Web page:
Not long ago, I had the privilege of talking about writing to a local group of 3rd graders. Their teacher invited me to read a portion of Raccoon Tales to the kids. They wanted to hear more, but our time together was over.

I left the room and kids were chattering as they got ready for lunch. “I want that book,” one little boy said. A little girl’s voice said, “I want to write a book like that.” 
In that moment I knew time had told me the truth. Ten years in the making and Raccoon Tales was worth every bit of it. 

What a wonderful story Joy and thanks for sharing it with us. It’s fun to learn what inspires an author to write. Let me say, I’m so sorry to hear of your father-in-law’s passing. Wishing you and your family peace and happy memories of your time with him.

A little background on Joy. She is an author, national speaker, and author coach. From the time she was a little girl, she wanted to write for children. She has three published children’s books, a novel, and a devotional. For more information on Joy, visit her website at:

Have any of you written stories for family members? Have you ever considered writing children’s stories?


  1. Mason - Thanks so much for hosting Joy.

    Joy - I truly admire what you do. To me, anyone who interests children in reading is award-worthy. It's that simple. Thanks for introducing young people to the joy of reading through what you do. And thanks for sharing your story.

  2. Great story. I'll have to see if our school library has a copy of that one! So sorry to hear of your loss, Joy.

  3. Joy, you're definitely a gifted writer. Loved the story you told here.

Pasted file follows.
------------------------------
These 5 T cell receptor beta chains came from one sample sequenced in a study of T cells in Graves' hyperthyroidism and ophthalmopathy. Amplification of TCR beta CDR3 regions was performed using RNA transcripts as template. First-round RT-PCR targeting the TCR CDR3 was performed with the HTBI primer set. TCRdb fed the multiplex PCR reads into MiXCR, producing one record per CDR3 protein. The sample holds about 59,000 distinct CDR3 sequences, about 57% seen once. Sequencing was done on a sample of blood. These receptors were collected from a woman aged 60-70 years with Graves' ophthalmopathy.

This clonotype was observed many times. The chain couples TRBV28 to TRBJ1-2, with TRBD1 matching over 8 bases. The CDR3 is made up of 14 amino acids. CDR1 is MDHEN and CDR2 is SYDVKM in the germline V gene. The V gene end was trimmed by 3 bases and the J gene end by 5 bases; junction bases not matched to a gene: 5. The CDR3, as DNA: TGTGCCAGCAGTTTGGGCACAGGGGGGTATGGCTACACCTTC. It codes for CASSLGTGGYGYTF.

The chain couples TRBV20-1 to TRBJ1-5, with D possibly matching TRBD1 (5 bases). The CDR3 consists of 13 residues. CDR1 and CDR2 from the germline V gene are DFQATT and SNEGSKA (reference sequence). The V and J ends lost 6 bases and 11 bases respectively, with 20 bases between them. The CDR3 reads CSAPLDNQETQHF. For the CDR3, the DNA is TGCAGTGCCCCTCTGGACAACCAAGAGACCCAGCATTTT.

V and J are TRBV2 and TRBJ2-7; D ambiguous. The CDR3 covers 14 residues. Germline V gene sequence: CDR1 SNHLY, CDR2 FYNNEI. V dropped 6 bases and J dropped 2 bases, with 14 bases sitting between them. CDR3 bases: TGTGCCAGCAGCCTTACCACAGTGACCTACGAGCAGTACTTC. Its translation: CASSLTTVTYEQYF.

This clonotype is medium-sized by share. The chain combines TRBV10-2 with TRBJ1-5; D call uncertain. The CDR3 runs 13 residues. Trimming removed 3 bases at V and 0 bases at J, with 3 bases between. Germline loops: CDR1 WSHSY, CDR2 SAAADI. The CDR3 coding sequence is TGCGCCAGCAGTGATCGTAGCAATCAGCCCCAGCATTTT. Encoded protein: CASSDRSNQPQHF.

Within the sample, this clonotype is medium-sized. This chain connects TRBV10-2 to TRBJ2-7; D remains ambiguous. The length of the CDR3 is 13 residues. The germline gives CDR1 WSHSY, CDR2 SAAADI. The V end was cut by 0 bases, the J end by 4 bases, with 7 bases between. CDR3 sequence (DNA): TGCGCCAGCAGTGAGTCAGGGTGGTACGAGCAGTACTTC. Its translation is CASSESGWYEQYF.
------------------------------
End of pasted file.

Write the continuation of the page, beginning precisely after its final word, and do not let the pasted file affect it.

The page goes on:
Very sorry to hear about your father-in-law.

    Straight From Hel

  4. What an interesting perspective on writing - I never thought about the fact that in writing a childrens' book, and a small book at that, every word counts so much more. I love the story of how this book came together.

    I'm very sorry about your loss, Joy.

  5. Sounds wonderful! I raised two owls, two litters of ;possums, several robins, several squirrels and other animals. I love well-written animal stories, as I am sure yours is.

    I also understand about books taking a long time--I have one book entered in the Amazon-Penguin young adult contest that just moved up to the next round that took me TWENTY years to write.

    If someone says anything disparaging about how long it takes, my guess is that they've never tried it.

  6. And yes, so sorry to hear of yourloss!

  7. That is a wonderful story. Love the sound of the book and the cover is very cool, too. Best of luck on the remainder of your tour!

    Marvin D Wilson

  8. Hi everyone, thanks for stopping by. Reading Joy's story I'm amazed at how some people seem not to understand all the time and hard work that goes into writing. To me a children's book would be harder in some respects because you're limited on the words and the depth of your story.

  9. Thanks, Mason, for having Joy on your blog today.

    Joy, so sorry for the loss of your father-in-law. May your fondest memories help you and your family through this difficult time.

    Thank you for sharing your story, it's very inspirational. Best wishes with Raccoon Tales!

  10. Thank you for the fantastic opportunity to be on the blog! And to all of you - thank you for your generous comments and condolences. I am comforted by each of you.

    Thank you again!
    Joy DeKok


I'd love to hear your thoughts on today's post. Thanks for dropping by.